Take a lesson from the ants, you lazybones. Learn from their ways and become wise! Though they have no prince or governor or ruler to make them work, they labor hard all summer, gathering food for the winter (Proverbs 6:6-8, NLT).
The wise work to support themselves and their families. They do their best in whatever job they find themselves, like the woman who manages the coffee shop as if it were her own business. The Bible teaches us to “work heartily, as for the Lord rather than for men” (Colossians 3:23, NASB1995).
As a student, Charles Stanley worked in the bleaching department of a textile mill, a hot, miserable place. He grumbled about the job until he decided to see it as an opportunity to share his faith. After that, the heat didn’t bother him. Co-workers responded because they noticed his demeanour. Work, unless it is immoral or illegal, is pleasing to God.
Some people make cutting remarks, but the words of the wise bring healing (Proverbs 12:18, NLT)
Better to be silent than to speak destructive words. Some specialize in sowing cruelty. It is impossible to avoid them completely, but we can take their words to Jesus and tell Him what was said. He is an expert at taking the sting out of cruel words.
Wise words encourage.
In the heat of the moment, we can fall into the trap of speaking angry words. My daughter, a teacher, has learned to wait 24 hours before addressing a problem. The wise think before speaking and have a disciplined tongue (Proverbs 21:23). David Jeremiah wrote, “Knowing what to say, when to say it, and how to say it – that is wisdom. And that’s what we need!”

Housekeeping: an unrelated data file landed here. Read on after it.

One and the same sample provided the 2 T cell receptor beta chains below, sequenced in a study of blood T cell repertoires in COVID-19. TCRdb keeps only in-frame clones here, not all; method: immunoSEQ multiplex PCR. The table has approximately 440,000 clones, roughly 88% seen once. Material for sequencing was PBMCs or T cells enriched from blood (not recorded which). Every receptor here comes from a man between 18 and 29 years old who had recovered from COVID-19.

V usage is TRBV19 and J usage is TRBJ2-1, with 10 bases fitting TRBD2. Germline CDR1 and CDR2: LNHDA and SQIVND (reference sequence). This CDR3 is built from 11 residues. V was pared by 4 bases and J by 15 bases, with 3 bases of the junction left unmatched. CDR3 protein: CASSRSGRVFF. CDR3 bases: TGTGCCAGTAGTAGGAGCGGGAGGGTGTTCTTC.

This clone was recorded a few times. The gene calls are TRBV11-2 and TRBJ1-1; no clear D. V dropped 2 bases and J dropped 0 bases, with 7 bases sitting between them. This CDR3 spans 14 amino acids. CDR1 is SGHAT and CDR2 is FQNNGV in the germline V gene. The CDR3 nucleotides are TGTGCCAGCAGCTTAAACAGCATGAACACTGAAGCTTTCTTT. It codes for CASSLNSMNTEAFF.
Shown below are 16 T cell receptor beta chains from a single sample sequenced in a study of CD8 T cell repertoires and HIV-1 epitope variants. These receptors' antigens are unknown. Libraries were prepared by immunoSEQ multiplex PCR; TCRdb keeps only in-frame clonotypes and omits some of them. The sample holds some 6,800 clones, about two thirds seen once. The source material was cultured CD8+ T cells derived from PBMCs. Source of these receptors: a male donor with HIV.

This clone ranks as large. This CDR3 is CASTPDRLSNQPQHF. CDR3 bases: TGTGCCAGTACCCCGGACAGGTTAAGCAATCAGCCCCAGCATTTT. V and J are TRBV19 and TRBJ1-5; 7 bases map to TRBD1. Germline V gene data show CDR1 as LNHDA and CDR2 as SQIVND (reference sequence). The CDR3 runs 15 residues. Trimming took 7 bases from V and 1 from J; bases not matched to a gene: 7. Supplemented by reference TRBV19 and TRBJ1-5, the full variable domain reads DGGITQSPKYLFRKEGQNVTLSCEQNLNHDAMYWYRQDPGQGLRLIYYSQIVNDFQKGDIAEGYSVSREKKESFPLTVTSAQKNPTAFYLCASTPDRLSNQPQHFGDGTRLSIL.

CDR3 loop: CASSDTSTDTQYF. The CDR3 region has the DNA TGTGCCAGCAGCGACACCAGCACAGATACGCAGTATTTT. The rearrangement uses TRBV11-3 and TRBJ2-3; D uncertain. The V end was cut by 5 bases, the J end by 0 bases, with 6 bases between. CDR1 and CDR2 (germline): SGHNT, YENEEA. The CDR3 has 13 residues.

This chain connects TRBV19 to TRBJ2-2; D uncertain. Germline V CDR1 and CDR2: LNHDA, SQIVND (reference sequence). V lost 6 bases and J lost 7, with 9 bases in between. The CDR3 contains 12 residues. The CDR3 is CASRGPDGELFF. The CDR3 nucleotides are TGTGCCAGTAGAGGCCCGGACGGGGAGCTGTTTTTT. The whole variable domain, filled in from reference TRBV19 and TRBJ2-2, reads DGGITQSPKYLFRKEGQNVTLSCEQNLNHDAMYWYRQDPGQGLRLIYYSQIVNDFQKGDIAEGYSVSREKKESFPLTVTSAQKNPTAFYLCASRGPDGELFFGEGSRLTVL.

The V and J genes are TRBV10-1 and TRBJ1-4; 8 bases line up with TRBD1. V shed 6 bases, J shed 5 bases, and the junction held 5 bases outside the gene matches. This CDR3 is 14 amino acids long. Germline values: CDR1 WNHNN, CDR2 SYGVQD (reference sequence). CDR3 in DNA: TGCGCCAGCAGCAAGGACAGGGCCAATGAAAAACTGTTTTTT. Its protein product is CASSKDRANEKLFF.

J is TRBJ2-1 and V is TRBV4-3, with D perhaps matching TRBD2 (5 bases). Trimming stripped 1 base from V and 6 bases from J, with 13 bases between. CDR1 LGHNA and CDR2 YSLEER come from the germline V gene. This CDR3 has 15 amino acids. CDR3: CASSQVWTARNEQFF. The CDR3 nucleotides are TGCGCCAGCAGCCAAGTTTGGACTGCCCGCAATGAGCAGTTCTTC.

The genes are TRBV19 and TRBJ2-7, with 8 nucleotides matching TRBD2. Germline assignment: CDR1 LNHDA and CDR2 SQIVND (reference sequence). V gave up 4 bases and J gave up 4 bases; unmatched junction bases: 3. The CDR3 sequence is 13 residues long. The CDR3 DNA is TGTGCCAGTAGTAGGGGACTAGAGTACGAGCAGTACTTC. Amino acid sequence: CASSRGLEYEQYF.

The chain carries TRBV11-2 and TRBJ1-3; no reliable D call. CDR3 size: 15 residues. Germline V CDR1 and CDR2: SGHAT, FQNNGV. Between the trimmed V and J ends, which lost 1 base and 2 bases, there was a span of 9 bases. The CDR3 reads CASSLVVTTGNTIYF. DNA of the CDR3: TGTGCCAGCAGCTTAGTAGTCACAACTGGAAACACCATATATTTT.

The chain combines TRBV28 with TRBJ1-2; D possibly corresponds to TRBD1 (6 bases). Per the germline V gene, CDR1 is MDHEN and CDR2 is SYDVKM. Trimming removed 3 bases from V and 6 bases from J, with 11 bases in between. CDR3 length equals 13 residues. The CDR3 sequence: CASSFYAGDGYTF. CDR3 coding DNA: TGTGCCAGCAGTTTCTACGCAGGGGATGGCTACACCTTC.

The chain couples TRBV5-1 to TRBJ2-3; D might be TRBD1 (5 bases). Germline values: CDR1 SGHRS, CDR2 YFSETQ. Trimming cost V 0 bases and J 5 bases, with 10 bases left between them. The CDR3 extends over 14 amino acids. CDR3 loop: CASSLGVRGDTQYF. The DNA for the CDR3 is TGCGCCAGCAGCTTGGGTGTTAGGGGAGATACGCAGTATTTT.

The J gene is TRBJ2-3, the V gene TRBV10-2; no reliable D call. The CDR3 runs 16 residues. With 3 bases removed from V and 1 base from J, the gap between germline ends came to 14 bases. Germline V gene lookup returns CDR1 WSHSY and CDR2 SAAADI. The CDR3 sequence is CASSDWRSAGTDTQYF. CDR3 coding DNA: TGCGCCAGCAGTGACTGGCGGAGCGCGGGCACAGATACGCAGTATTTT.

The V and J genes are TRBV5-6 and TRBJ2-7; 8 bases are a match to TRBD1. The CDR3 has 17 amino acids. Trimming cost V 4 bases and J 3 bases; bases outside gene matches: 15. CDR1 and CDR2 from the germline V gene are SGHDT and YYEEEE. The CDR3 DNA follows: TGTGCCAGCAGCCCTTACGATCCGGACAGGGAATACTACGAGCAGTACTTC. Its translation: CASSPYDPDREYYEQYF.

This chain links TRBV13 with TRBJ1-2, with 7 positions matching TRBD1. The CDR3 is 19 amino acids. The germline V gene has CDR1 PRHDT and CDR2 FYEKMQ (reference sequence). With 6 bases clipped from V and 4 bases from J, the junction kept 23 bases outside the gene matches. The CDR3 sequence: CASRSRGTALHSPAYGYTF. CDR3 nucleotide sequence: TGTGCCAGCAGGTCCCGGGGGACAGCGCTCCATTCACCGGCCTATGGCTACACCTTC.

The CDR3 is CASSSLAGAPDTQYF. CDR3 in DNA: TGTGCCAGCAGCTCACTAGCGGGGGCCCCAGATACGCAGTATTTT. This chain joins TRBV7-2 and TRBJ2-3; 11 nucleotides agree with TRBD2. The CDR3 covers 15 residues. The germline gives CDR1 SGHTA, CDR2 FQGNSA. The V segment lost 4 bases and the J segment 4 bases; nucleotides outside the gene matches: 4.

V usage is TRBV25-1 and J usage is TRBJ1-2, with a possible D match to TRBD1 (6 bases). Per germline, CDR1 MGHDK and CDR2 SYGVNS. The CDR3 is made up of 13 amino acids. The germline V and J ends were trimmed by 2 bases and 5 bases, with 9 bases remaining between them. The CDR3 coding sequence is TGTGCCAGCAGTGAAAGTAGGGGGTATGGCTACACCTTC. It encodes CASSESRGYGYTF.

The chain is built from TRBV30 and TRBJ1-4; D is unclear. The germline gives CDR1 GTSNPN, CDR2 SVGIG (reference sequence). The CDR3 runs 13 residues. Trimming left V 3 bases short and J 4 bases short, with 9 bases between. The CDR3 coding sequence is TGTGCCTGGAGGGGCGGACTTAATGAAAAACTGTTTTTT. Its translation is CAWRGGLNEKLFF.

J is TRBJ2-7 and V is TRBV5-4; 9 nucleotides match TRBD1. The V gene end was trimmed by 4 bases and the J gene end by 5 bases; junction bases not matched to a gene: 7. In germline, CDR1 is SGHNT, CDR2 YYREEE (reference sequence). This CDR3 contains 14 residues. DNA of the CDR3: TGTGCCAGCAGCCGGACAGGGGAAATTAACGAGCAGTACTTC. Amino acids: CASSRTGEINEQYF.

The heartfelt counsel of a friend is as sweet as perfume and incense (Proverbs 27:9, NLT).
A friendship between two women was broken because one had insulted the other. The offender wanted to heal the friendship and sought counsel from a wise person known to both parties. Because of the counsellor’s prayer and advice, the friendship was restored. Wise counsellors are a gift to the body of Christ. The wise accept godly counsel.
The wise Christian builds a life on these seven pillars of wisdom.
A person can know all about the solar system, history, psychology and medicine. They can have total recall of everything they read, yet a child or someone considered simple-minded, can possess greater wisdom. The reason? The lives of the wise are built on the seven pillars of wisdom.
Rose McCormick Brandon lives in Caledonia, Ont., with her husband, Doug. An award-winning personal experience and inspirational writer, Rose contributes to denominational publications, devotionals and compilations. She writes and teaches Bible studies and conducts workshops on Writing your God Story. She is the author of Promises of Home – Stories of Canada’s British Home Children and One Good Word Makes all the Difference, a book of stories and articles documenting her journey from prodigal to passionate follower of Jesus.
This article appeared in the April/May/June 2023 issue of testimony/Enrich, a quarterly publication of The Pentecostal Assemblies of Canada. © 2023 The Pentecostal Assemblies of Canada. Photo © istockphoto.com.
- Charles Colson and Ellen Vaughn, Being the Body (Nashville: W Publishing Group, 2003), 214.
- David Jeremiah, Where Do We Go From Here? (Nashville: W Publishing Group, 2021), 149.